Hurricane Mathew – Preparations

Here we go again – Round 2!

I spent this evening preparing my orchids for the coming storms. Again, it bears repeating Hurricane Preparation Guidance we posted on the JOS Facebook Page.

Hurricane!…? Maybe not, but…
Yes, we do live in Florida, and that means we occassionally get visited by Hurricanes. This week’s coming event will be wet, but probably that’s about the size of it. However, it also pays to be prepared – especaily if you have Orchids gowing outside.

Tomorrow is your last opportunity to get ready. With that in mind, and especially if you are new to Florida (or missed out on the last Major Rain Event), consider preparing your orchids and growing spaces now!

A couple of recommendations:

Loose items – Move any loose items inside a protected space. That means Orchids, but it can also include grills, chairs, and anything that can become a projectile.
Hanging Orchids – If you have hanging orchids (like myself and others), make sure they are secure and won’t get blown loose. If there is any doubt – move them inside!

Saucers – If your orchids are sitting in saucers, empty the saucers at least once a day. Orchids don’t generally want to be wet, and although they love Rain, they aren’t aquatic plants. Give those roots an opportunity to dry out. (Thanks Cammy!)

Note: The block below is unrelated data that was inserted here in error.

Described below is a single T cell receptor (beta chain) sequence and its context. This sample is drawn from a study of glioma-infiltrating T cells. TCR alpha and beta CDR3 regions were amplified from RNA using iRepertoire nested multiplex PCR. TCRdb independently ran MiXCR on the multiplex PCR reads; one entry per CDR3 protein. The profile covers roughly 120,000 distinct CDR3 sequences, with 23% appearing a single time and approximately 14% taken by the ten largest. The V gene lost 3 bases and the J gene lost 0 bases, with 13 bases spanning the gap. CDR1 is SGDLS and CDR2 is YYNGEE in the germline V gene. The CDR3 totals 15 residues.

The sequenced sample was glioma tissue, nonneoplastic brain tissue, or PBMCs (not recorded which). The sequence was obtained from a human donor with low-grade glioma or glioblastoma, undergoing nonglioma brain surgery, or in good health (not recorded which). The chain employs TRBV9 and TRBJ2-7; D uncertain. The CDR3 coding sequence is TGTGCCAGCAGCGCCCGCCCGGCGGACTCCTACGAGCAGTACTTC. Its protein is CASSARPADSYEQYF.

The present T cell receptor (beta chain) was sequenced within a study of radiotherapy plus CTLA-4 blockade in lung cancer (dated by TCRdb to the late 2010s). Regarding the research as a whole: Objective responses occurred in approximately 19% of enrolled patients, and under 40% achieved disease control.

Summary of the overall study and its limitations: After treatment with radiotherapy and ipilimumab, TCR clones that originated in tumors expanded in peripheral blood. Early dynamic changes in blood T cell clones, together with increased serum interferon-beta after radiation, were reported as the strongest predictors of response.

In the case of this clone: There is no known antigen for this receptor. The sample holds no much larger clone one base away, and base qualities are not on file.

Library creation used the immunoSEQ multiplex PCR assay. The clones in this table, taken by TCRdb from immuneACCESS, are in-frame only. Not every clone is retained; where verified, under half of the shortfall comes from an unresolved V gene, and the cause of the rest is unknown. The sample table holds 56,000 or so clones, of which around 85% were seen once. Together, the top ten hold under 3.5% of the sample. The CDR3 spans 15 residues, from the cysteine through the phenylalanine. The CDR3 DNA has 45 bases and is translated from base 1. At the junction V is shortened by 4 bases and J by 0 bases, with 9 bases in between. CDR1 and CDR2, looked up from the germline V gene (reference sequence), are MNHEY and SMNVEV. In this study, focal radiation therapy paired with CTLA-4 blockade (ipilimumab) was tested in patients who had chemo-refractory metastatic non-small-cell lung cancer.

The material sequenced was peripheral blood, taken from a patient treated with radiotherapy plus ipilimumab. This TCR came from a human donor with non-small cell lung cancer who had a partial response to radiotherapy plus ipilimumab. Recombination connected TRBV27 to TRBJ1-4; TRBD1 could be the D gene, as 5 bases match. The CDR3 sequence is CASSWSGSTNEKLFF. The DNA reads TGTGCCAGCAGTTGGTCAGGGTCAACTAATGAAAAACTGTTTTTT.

Salt Spray. Noted orchidist, grower, and friend of both the Jacksonville Orchid Society and the St. Augustine Society (SAOS), Roy Tokunaga mentioned during his 4 October 2016 presentation to the SAOS that Salt water is carried long distances by wind accompnaying Tropical Storms and Hurricanes. What to do? After the Tropical Storm or Hurricane has passed, rinse down your orchids, and then LET THEM DRY OUT as they’ve already seen more than enough water with the tropical storms.

Anti-Fungal. After the blow passes by, treat all of your outside orchids to a dose of anti-fungal. It can’t hurt and may help to control fungal blooms that are common after long periods of wet.
You can probably come up with your own thoughts and recommendations. The point here is that don’t just let the wet weather happen; plan for it before hand, and take action before, during, and after!

The Editor…